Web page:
A third officer, whom the legal complaint identifies as Lieutenant Whitmore, turned Graves down.
On May 31, Graves told again officers that she did not want to go on lockdown with Davis, citing safety concerns. Those guards reportedly told her that she could either keep her current cell assignment or go into solitary confinement. Graves did not want to move into punitive isolation, knowing that it often negatively impacted prisoners’ records and, sometimes, their release dates. “Graves did not want to be unfairly penalized through the harsh conditions, stigma, and consequences of solitary confinement especially given her imminent release from prison,” according to the complaint.
That same day, Davis screamed at an officer to open a door or she was going to “kill her,” meaning Graves. At the time, the officer, G. Preciado, suspected Davis of being intoxicated. Others nearby heard Davis continue to make threats about killing Graves.
Graves asked Preciado for a bed change. Despite believing Davis to be inebriated, having witnessed at least one threat, and reportedly knowing that Graves had previously requested a transfer, Preciado told her she couldn’t move out of the cell.
Graves then went back to Sergeant Brown and to Lieutenant Whitmore. Both doubled-down, each rejecting Graves a final time.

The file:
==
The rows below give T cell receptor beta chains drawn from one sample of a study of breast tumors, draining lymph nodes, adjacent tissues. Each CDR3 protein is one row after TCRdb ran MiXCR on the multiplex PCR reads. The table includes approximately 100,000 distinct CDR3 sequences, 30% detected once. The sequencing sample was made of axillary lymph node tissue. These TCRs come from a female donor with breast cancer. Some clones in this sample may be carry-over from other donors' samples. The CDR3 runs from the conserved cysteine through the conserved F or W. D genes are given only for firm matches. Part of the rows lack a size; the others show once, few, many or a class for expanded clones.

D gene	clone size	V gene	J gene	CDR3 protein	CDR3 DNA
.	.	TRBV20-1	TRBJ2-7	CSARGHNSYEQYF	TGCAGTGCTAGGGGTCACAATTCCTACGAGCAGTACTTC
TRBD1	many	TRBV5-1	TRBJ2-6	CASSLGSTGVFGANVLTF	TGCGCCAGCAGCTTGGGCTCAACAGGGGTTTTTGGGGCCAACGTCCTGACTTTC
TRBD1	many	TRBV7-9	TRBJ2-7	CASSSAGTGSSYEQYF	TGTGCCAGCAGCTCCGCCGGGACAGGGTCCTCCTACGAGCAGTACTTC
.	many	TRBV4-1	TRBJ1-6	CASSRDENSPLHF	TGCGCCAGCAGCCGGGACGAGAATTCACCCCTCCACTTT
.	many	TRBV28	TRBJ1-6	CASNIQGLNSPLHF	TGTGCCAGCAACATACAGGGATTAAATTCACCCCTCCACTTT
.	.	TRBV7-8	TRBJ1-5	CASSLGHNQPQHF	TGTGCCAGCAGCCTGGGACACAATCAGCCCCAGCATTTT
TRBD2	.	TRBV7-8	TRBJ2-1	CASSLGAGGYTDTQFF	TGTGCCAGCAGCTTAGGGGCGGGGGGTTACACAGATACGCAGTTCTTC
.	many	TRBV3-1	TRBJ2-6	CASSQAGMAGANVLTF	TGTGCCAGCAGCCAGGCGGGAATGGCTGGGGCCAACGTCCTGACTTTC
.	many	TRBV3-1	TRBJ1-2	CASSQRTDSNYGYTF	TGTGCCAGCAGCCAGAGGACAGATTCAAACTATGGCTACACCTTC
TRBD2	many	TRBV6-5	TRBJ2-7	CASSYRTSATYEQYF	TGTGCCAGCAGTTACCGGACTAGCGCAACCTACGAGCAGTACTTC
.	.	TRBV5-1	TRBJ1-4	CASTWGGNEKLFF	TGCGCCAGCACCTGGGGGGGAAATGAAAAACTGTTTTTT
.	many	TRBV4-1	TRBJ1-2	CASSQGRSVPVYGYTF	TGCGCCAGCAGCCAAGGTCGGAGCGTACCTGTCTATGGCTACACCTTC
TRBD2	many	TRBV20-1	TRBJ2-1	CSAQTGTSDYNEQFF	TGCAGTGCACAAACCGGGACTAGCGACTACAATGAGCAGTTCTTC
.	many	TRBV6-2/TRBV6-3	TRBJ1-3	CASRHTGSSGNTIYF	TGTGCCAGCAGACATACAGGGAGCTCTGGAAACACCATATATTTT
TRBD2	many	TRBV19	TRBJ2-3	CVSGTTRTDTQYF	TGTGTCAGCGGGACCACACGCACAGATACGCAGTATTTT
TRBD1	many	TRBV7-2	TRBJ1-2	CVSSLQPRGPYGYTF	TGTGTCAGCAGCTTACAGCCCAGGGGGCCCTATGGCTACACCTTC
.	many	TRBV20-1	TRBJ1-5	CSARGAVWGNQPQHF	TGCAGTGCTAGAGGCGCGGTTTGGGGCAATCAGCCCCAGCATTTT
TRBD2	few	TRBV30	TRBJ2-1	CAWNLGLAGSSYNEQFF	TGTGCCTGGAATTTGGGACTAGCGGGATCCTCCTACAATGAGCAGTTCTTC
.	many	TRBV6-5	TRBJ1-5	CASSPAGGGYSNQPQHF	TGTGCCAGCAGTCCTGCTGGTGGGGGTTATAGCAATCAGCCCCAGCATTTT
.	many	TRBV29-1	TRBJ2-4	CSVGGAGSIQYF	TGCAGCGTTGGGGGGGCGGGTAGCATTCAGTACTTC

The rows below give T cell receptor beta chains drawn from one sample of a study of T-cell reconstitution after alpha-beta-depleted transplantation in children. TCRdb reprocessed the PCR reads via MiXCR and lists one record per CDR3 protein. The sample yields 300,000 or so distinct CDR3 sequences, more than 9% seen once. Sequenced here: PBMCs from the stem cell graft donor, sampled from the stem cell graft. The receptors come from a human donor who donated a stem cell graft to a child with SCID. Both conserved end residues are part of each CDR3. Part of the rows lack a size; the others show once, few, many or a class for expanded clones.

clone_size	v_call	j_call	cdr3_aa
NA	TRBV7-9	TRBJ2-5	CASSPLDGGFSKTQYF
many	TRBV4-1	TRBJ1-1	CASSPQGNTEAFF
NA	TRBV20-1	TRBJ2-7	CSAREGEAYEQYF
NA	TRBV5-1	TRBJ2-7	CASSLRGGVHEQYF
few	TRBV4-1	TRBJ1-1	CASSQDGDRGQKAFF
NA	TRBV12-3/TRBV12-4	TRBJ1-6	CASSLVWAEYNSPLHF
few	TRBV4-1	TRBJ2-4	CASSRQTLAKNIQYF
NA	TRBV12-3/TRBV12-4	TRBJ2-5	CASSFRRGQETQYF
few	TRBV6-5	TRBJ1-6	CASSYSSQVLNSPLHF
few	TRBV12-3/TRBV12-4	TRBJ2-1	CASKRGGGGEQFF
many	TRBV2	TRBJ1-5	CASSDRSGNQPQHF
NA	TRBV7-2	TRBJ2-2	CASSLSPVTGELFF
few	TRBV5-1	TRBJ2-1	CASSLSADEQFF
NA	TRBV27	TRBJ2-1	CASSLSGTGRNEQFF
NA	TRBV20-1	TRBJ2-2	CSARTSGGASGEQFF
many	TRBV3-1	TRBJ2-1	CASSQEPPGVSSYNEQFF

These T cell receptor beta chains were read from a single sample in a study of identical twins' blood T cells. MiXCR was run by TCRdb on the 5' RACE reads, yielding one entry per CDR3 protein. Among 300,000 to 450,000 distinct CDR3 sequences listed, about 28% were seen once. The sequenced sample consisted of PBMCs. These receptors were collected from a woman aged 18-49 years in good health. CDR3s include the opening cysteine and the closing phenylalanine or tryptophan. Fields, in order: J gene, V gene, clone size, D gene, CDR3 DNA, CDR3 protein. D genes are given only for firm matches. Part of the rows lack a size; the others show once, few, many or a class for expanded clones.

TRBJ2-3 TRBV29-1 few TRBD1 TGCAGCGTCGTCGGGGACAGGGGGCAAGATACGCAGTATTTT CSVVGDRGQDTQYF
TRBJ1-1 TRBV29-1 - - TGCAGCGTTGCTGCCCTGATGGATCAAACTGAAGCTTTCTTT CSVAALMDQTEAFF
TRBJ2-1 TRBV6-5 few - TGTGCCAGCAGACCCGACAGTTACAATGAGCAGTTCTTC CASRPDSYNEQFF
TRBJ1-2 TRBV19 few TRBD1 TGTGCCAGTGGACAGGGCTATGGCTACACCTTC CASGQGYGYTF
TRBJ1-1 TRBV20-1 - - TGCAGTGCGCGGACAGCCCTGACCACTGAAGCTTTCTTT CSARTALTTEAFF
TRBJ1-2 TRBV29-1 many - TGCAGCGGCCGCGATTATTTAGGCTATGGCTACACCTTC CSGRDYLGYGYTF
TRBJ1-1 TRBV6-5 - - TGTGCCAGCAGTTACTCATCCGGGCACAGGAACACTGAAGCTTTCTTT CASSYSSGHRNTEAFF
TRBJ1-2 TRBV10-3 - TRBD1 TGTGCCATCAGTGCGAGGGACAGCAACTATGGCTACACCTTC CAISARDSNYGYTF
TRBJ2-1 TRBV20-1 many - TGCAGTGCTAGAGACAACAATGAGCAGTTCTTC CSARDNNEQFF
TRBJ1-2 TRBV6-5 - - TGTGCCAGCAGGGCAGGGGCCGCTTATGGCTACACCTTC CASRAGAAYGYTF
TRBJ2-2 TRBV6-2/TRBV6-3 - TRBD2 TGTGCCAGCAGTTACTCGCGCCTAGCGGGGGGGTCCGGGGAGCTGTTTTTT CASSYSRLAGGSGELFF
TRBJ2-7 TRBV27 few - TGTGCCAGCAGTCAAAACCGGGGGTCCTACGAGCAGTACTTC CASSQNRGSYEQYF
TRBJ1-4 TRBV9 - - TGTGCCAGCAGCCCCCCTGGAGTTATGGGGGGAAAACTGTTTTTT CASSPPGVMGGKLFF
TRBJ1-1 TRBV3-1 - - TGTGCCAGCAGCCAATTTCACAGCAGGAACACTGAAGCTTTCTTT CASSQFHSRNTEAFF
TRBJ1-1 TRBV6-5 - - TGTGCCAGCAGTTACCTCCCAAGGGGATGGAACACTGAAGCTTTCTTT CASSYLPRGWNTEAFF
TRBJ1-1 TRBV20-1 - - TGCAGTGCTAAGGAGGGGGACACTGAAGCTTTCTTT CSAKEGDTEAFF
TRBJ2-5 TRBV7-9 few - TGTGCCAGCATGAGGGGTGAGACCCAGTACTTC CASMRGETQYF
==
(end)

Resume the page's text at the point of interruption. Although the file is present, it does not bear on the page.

These cell transfers were only allowed every six months, unless the person requesting the move can show there’s a credible threat to their safety. Yet, Shaylene Graves could not get away from a cellmate who was openly threatening to kill her.
The response from corrections officers and supervisors to Graves asking to move, should have been to err on the side of caution, to protect a woman in their custody from threats of violence, Graves family attorney, V. James DeSimone said. “The default should be to provide for the safety of the inmates. The prison is responsible for protecting them.”
At 8:45 p.m. Graves went into lockdown with Davis. Officer Preciado was assigned to the unit until 11:00 p.m. People in nearby cells reported that they could hear loud fighting almost immediately after the start of lockdown. And the fighting sounds continued for hours. Officers on duty “did not aid Graves despite being in an area of close proximity to the violent noise emanating from Graves cell,” according to the complaint.
No one came to check on Graves and Davis until the commotion had long died down. Emergency Medical technicians arrived at the cell around 3:00 a.m., about six hours after the start of the violence, the complaint said.
Nearby incarcerated people described seeing a body on the floor that looked stiff and discolored. Graves was declared deceased at 3:15 a.m.
Johney Davis reportedly told officers that she woke up to find Graves hanging. It appeared, upon investigation, however, that Davis staged the scene to look like a suicide, bedsheet on the floor next to Graves.
Sheri Graves and her sons tried multiple times and ways — including by showing up to the prison in person — to get more information about Shaylene’s death. They were rebuffed, and told that the coroner’s office would mail the family a report in six to eight months.